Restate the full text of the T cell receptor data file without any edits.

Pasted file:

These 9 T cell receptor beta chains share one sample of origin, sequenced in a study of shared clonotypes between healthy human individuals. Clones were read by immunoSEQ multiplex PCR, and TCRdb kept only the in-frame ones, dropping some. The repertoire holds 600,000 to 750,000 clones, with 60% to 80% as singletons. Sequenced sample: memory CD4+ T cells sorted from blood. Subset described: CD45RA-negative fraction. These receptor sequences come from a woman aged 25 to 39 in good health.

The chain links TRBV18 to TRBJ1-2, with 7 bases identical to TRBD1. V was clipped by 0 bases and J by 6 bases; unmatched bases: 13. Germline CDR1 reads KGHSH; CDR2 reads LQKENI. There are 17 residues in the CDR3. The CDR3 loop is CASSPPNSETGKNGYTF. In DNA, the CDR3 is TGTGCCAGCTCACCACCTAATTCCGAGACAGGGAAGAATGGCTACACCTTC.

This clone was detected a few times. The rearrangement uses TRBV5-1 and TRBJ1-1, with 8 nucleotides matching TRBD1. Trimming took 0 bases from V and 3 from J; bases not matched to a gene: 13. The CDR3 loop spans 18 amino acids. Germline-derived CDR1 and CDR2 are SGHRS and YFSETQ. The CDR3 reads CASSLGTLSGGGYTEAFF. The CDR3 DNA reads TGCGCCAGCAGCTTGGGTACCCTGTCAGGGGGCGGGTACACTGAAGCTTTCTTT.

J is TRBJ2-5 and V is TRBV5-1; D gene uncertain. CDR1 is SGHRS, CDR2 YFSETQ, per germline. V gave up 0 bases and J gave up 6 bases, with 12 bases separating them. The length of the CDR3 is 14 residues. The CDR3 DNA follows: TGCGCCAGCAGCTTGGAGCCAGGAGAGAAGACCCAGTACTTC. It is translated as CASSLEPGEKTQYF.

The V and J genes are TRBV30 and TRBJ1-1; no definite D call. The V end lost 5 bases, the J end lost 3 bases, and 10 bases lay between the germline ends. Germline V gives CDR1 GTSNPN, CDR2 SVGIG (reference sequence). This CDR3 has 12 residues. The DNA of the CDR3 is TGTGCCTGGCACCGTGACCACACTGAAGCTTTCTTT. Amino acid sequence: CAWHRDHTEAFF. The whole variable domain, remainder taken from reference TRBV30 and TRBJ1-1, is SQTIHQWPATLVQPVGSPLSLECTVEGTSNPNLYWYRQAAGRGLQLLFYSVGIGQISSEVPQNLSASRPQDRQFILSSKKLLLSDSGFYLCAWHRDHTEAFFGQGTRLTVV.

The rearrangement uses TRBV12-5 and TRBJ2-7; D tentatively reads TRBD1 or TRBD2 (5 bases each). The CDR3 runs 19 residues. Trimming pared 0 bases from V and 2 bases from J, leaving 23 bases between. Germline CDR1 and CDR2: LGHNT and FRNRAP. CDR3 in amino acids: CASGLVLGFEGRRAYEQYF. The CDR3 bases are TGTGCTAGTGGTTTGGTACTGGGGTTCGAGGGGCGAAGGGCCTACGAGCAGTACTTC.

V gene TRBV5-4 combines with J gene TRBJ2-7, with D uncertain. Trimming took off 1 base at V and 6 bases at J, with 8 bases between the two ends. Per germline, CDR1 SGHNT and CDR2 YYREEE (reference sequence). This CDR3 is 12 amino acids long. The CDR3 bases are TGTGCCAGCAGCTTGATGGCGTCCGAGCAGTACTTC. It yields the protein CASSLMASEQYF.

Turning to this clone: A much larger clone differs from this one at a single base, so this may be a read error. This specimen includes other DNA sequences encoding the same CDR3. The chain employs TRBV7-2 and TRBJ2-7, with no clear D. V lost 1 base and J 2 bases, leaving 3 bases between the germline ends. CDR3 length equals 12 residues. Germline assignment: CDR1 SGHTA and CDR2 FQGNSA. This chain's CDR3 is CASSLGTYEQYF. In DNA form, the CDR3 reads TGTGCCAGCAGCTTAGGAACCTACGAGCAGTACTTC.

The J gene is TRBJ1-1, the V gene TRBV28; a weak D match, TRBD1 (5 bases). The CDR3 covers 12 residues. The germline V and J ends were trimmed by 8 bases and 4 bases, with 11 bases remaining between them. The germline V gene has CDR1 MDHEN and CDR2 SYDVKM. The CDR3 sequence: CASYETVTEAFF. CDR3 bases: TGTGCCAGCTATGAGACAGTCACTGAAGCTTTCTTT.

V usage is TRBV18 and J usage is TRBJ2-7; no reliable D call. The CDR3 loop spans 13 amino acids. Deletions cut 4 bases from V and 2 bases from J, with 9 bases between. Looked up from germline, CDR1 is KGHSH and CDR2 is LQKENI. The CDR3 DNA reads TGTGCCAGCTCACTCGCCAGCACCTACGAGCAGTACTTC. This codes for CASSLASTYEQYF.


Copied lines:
These 9 T cell receptor beta chains share one sample of origin, sequenced in a study of shared clonotypes between healthy human individuals. Clones were read by immunoSEQ multiplex PCR, and TCRdb kept only the in-frame ones, dropping some. The repertoire holds 600,000 to 750,000 clones, with 60% to 80% as singletons. Sequenced sample: memory CD4+ T cells sorted from blood. Subset described: CD45RA-negative fraction. These receptor sequences come from a woman aged 25 to 39 in good health.

The chain links TRBV18 to TRBJ1-2, with 7 bases identical to TRBD1. V was clipped by 0 bases and J by 6 bases; unmatched bases: 13. Germline CDR1 reads KGHSH; CDR2 reads LQKENI. There are 17 residues in the CDR3. The CDR3 loop is CASSPPNSETGKNGYTF. In DNA, the CDR3 is TGTGCCAGCTCACCACCTAATTCCGAGACAGGGAAGAATGGCTACACCTTC.

This clone was detected a few times. The rearrangement uses TRBV5-1 and TRBJ1-1, with 8 nucleotides matching TRBD1. Trimming took 0 bases from V and 3 from J; bases not matched to a gene: 13. The CDR3 loop spans 18 amino acids. Germline-derived CDR1 and CDR2 are SGHRS and YFSETQ. The CDR3 reads CASSLGTLSGGGYTEAFF. The CDR3 DNA reads TGCGCCAGCAGCTTGGGTACCCTGTCAGGGGGCGGGTACACTGAAGCTTTCTTT.

J is TRBJ2-5 and V is TRBV5-1; D gene uncertain. CDR1 is SGHRS, CDR2 YFSETQ, per germline. V gave up 0 bases and J gave up 6 bases, with 12 bases separating them. The length of the CDR3 is 14 residues. The CDR3 DNA follows: TGCGCCAGCAGCTTGGAGCCAGGAGAGAAGACCCAGTACTTC. It is translated as CASSLEPGEKTQYF.

The V and J genes are TRBV30 and TRBJ1-1; no definite D call. The V end lost 5 bases, the J end lost 3 bases, and 10 bases lay between the germline ends. Germline V gives CDR1 GTSNPN, CDR2 SVGIG (reference sequence). This CDR3 has 12 residues. The DNA of the CDR3 is TGTGCCTGGCACCGTGACCACACTGAAGCTTTCTTT. Amino acid sequence: CAWHRDHTEAFF. The whole variable domain, remainder taken from reference TRBV30 and TRBJ1-1, is SQTIHQWPATLVQPVGSPLSLECTVEGTSNPNLYWYRQAAGRGLQLLFYSVGIGQISSEVPQNLSASRPQDRQFILSSKKLLLSDSGFYLCAWHRDHTEAFFGQGTRLTVV.

The rearrangement uses TRBV12-5 and TRBJ2-7; D tentatively reads TRBD1 or TRBD2 (5 bases each). The CDR3 runs 19 residues. Trimming pared 0 bases from V and 2 bases from J, leaving 23 bases between. Germline CDR1 and CDR2: LGHNT and FRNRAP. CDR3 in amino acids: CASGLVLGFEGRRAYEQYF. The CDR3 bases are TGTGCTAGTGGTTTGGTACTGGGGTTCGAGGGGCGAAGGGCCTACGAGCAGTACTTC.

V gene TRBV5-4 combines with J gene TRBJ2-7, with D uncertain. Trimming took off 1 base at V and 6 bases at J, with 8 bases between the two ends. Per germline, CDR1 SGHNT and CDR2 YYREEE (reference sequence). This CDR3 is 12 amino acids long. The CDR3 bases are TGTGCCAGCAGCTTGATGGCGTCCGAGCAGTACTTC. It yields the protein CASSLMASEQYF.

Turning to this clone: A much larger clone differs from this one at a single base, so this may be a read error. This specimen includes other DNA sequences encoding the same CDR3. The chain employs TRBV7-2 and TRBJ2-7, with no clear D. V lost 1 base and J 2 bases, leaving 3 bases between the germline ends. CDR3 length equals 12 residues. Germline assignment: CDR1 SGHTA and CDR2 FQGNSA. This chain's CDR3 is CASSLGTYEQYF. In DNA form, the CDR3 reads TGTGCCAGCAGCTTAGGAACCTACGAGCAGTACTTC.

The J gene is TRBJ1-1, the V gene TRBV28; a weak D match, TRBD1 (5 bases). The CDR3 covers 12 residues. The germline V and J ends were trimmed by 8 bases and 4 bases, with 11 bases remaining between them. The germline V gene has CDR1 MDHEN and CDR2 SYDVKM. The CDR3 sequence: CASYETVTEAFF. CDR3 bases: TGTGCCAGCTATGAGACAGTCACTGAAGCTTTCTTT.

V usage is TRBV18 and J usage is TRBJ2-7; no reliable D call. The CDR3 loop spans 13 amino acids. Deletions cut 4 bases from V and 2 bases from J, with 9 bases between. Looked up from germline, CDR1 is KGHSH and CDR2 is LQKENI. The CDR3 DNA reads TGTGCCAGCTCACTCGCCAGCACCTACGAGCAGTACTTC. This codes for CASSLASTYEQYF.